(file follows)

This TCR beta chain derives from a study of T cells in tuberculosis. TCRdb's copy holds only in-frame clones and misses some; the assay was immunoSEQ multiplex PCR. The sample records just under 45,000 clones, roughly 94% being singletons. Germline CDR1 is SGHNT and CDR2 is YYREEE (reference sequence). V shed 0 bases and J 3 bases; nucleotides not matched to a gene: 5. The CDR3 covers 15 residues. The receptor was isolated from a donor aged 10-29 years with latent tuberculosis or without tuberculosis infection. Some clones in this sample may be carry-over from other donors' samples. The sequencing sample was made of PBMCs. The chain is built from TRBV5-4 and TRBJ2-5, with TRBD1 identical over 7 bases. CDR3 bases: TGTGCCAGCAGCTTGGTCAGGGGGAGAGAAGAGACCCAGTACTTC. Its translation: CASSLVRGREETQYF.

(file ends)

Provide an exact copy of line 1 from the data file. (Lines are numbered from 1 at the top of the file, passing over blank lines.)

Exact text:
This TCR beta chain derives from a study of T cells in tuberculosis. TCRdb's copy holds only in-frame clones and misses some; the assay was immunoSEQ multiplex PCR. The sample records just under 45,000 clones, roughly 94% being singletons. Germline CDR1 is SGHNT and CDR2 is YYREEE (reference sequence). V shed 0 bases and J 3 bases; nucleotides not matched to a gene: 5. The CDR3 covers 15 residues. The receptor was isolated from a donor aged 10-29 years with latent tuberculosis or without tuberculosis infection. Some clones in this sample may be carry-over from other donors' samples. The sequencing sample was made of PBMCs. The chain is built from TRBV5-4 and TRBJ2-5, with TRBD1 identical over 7 bases. CDR3 bases: TGTGCCAGCAGCTTGGTCAGGGGGAGAGAAGAGACCCAGTACTTC. Its translation: CASSLVRGREETQYF.